The Realty and Environmental Services Division is responsible for handling the in-lieu-of-tax payments for the agency. The Nebraska Legislature passed LB 869 in 1976 that requires the agency to make in-lieu-of-tax payments on wildlife management areas owned by the Commission, beginning Jan. 1, 1977. The payments are the same as the real property taxes that would have been paid on the land if it were owned by a private owner. The value of the land is determined by the county assessor as if it were being used for the use it had immediately before acquisition by the Commission. In 2010, we paid $126,651.92 using state funds on 44 wildlife management areas in 35 counties. We also paid $434,415.86 using federal funds on 129 wildlife management areas in 51 counties.
Officers Help Cornhusker Trapshoot Run Safely, Smoothly
Conservation officers were an integral part of the Cornhusker Trapshoot, ensuring the safety of all involved and keeping the competition running smoothly. Officer Terry Brentzel was the co-shoot director, along with Rocky Hoffmann. Also representing the agency were Jerry Pecha, District VI supervisor, as well as the following officers: Dennis Thompson, Dan Zuehlke and Heath Packett from District I; Cory Krause from District III; George Sund, Ray Dierking, Michael Thome, and Dirk Greene from District IV; William Krause, Sean McKeehan, Levi Krause, and Jeff Clauson from District V; and Darin Gress, Dale Johnson, Robert Finke, Randy Pomplun, and Jeff Jones from District VI. (View the Cornhusker Trapshoot photo gallery)
Division in Transition to Smart Phones
The Law Enforcement Division has begun a transition to the use of Smart Phones as the primary form of communication with the public. This is an attempt to reduce Internet costs, reduce home phone expenses, reduce mailing costs, and improve communication with the public. Officers may connect the phones to laptops to access a variety of information in the field.
District I – Officers responded to numerous questions concerning the changes in the application process for landowner elk permits. … Hunting pressure on public lands has been high during this spring turkey season, with hunters having good success. … There has been moderate to heavy fishing pressure for walleye at Lake McConaughy State Recreation Area, with many 10- to 14-pound female walleyes harvested.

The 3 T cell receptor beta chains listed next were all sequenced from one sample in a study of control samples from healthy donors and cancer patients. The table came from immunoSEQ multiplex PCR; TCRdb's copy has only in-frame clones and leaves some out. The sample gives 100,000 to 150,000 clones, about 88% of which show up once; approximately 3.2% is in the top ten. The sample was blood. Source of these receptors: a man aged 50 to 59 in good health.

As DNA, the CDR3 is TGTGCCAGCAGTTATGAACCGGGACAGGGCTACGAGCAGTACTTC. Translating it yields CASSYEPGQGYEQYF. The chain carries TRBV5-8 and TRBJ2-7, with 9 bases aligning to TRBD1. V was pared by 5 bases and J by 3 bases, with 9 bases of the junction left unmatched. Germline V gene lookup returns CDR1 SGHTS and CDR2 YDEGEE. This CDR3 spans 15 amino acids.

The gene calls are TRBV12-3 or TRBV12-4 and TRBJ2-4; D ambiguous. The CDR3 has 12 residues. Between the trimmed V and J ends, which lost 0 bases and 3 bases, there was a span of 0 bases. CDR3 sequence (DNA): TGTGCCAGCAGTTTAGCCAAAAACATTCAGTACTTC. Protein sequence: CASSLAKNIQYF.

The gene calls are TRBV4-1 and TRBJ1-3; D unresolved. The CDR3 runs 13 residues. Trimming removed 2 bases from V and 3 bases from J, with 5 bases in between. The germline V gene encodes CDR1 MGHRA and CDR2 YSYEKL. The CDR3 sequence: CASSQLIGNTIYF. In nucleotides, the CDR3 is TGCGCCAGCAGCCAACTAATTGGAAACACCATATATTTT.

District III – There were 139 adults and 180 youth attending outdoor education programs in April. … Many spring turkey hunters were in the field, including numerous youth, and they reported having good success. … Officers are investigating a boating death at Fremont State Recreation Area. … Officers inspected 26 taxidermy shops and 18 Controlled Shooting Areas, with 10 warnings and two citations issued as a result.
District IV – More than 100 boys received archery instruction from officers at a Boy Scout Camporee in Halsey. … Fishing activity was high, as the walleye spawn arrived and the wipers and white bass starting moving into inlet areas. … Twenty-four complaints were received in one day from the public reporting the overharvest of fish. … Lake Maloney and Elwood Reservoir have been filled and the fishing has been surprisingly good at Maloney on walleye and wipers.
District V – Officer Mike Luben held two workshops in Wahoo that introduced archery to 40 youths. … Officers assisted in the East Expo on April 21-22 at Platte River State Park, with more than 1,500 youth attending.
District VI – Officers spent several hours working on the Open Fields and Waters Program as they continue to make contact with numerous landowners in an attempt to drum up interest. Officers have found that high-priced hunting leases in the area are difficult to compete with. … Officers from District V and District VI took part in mandatory state firearms qualifications and firearms training at Hastings.
May 2010 Service Awards
Anne James, Parks
Debra Kennedy, Parks
Phillip Chvala, Fisheries
Shari Clark, Parks
Connie Kemp, Parks
Greg Wagner, Information and Education
Larry Joachimsen, Parks
Richard Knox, Wildlife